No MMR vaccine if severely compromised
Health care workers who have evidence of severe immunosuppression due to HIV infection should not receive measles-mumps-rubella (MMR) vaccine, according to guidelines recently released by the U.S. Centers for Disease Control and Prevention.1 (See Table 4, p. 45, for specific information on this, other immune-compromising conditions, and pregnancy.)
Studies of MMR immunization in both asymptomatic and symptomatic HIV-infected people without evidence of severe immunosuppression documented no serious adverse events after vaccination, the guidelines point out. Because HIV-infected people are at increased risk for severe complications from measles, MMR vaccine is recommended for all asymptomatic HIV-infected HCWs with no evidence of severe immunosuppression.
"If you've got a healthy worker who comes to you like anybody else and you don't know his HIV status, you don't need to check it to give measles vaccine," says Raymond A. Strikas, MD, a medical epidemiologist in the CDC's National Immunization Program and co-author of the guidelines. "If they're healthy and they don't know they've got HIV infection, they can safely receive it. But if you've got someone who's obviously very ill, you're going to try to find out why, and you probably wouldn't give them live virus vaccine anyway. So, practically speaking, if an employee shows up in your office walking and talking and looking just fine and is not under medical care for anything, there should not be an issue."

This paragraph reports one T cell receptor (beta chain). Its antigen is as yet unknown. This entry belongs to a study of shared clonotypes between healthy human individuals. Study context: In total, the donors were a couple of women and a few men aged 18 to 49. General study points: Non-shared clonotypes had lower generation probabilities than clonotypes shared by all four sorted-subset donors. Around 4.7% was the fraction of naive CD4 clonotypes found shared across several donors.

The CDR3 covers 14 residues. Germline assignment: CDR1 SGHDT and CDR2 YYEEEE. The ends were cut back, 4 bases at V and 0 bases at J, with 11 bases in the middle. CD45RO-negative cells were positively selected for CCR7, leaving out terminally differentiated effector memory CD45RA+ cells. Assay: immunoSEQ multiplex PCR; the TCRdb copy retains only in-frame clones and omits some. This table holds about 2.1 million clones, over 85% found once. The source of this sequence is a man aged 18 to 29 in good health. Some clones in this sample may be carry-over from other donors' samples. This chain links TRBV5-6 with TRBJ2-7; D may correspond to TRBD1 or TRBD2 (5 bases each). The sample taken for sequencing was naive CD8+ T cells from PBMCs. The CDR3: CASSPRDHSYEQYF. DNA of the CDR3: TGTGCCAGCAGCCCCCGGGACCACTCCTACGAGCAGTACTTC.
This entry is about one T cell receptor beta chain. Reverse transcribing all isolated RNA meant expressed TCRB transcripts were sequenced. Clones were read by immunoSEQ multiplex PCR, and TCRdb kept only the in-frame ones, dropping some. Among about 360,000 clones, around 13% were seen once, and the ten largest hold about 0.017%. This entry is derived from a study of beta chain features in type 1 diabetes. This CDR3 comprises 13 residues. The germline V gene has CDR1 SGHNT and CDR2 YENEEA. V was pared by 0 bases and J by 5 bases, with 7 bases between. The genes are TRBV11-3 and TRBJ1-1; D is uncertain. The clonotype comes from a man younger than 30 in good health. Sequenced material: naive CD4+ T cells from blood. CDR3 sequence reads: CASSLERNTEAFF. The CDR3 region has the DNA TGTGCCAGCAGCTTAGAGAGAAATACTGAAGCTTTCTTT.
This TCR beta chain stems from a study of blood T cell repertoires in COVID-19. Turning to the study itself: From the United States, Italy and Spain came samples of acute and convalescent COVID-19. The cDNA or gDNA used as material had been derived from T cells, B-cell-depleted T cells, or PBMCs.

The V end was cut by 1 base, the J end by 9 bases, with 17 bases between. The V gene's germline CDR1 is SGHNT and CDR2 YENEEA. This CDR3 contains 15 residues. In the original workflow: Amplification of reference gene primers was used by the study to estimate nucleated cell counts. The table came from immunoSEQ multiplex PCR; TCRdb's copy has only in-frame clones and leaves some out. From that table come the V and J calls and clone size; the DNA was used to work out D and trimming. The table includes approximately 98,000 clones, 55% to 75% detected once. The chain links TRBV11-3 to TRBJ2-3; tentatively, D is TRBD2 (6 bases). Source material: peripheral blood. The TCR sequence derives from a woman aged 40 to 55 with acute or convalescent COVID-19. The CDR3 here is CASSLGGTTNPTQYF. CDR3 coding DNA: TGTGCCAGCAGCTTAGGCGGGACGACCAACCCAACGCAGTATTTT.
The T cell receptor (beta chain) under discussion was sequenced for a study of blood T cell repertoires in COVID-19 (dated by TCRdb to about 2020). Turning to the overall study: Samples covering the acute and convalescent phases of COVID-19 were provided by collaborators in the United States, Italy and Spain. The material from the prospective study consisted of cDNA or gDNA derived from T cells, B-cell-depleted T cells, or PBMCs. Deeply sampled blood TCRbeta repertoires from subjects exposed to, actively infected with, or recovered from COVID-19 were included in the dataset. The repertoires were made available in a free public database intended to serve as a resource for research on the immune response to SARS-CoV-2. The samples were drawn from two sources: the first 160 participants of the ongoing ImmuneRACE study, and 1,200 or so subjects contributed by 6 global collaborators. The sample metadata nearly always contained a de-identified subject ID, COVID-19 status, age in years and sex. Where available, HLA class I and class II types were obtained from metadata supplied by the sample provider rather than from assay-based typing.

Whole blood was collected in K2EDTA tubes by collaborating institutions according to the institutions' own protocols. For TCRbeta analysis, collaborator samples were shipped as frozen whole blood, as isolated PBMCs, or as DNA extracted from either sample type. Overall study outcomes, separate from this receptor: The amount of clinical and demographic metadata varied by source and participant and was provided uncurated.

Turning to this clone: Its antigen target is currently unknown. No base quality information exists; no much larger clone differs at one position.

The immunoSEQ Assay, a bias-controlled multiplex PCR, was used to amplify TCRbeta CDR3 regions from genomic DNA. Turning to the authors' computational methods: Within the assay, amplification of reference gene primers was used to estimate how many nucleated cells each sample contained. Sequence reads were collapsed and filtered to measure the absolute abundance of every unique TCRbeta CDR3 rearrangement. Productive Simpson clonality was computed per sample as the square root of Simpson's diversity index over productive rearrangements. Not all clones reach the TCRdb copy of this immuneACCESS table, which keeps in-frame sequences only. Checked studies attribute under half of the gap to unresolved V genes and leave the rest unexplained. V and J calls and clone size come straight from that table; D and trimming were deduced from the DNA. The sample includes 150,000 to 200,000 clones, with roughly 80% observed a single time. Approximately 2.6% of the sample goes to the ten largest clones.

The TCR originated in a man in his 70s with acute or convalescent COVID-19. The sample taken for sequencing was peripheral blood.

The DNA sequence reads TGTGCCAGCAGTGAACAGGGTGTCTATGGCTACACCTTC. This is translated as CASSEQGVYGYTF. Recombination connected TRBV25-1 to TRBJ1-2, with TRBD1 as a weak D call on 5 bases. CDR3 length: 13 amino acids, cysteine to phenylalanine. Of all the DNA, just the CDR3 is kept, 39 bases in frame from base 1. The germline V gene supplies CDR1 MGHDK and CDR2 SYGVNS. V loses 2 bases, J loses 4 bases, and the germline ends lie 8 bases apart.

As the guidelines state, measles vaccine is not recommended for HIV-infected HCWs who are severely immune-suppressed because:
· A case of progressive measles pneumonia was reported after administration of MMR vaccine to a person with severe immunosuppression from AIDS.
· Measles incidence in the United States is currently low.
· Vaccination-related morbidity was reported in severely immune-compromised people who were not HIV-infected.
· Severely immune-compromised HIV-infected people have a diminished antibody response to measles vaccination.
HCWs who are immune-suppressed due to HIV or other conditions should determine with their physicians whether the benefits of vaccination outweigh its risks, as well as the risks of exposure to vaccine-preventable diseases.
Other vaccination recommendations for HIV-infected HCWs include:
· In general, no live-virus or live-bacterial vaccines should be administered.
· Enhanced inactive poliovirus vaccine is the only poliovirus vaccine recommended.
· Influenza and pneumococcal vaccines are indicated for all HIV-infected persons.
1. Centers for Disease Control and Prevention. Immunization of health-care workers: Recommendations of the Advisory Committee on Immunization Practices (ACIP) and the Hospital Infection Control Practices Advisory Committee (HICPAC). MMWR 1997; 46(No. RR-18):1-42.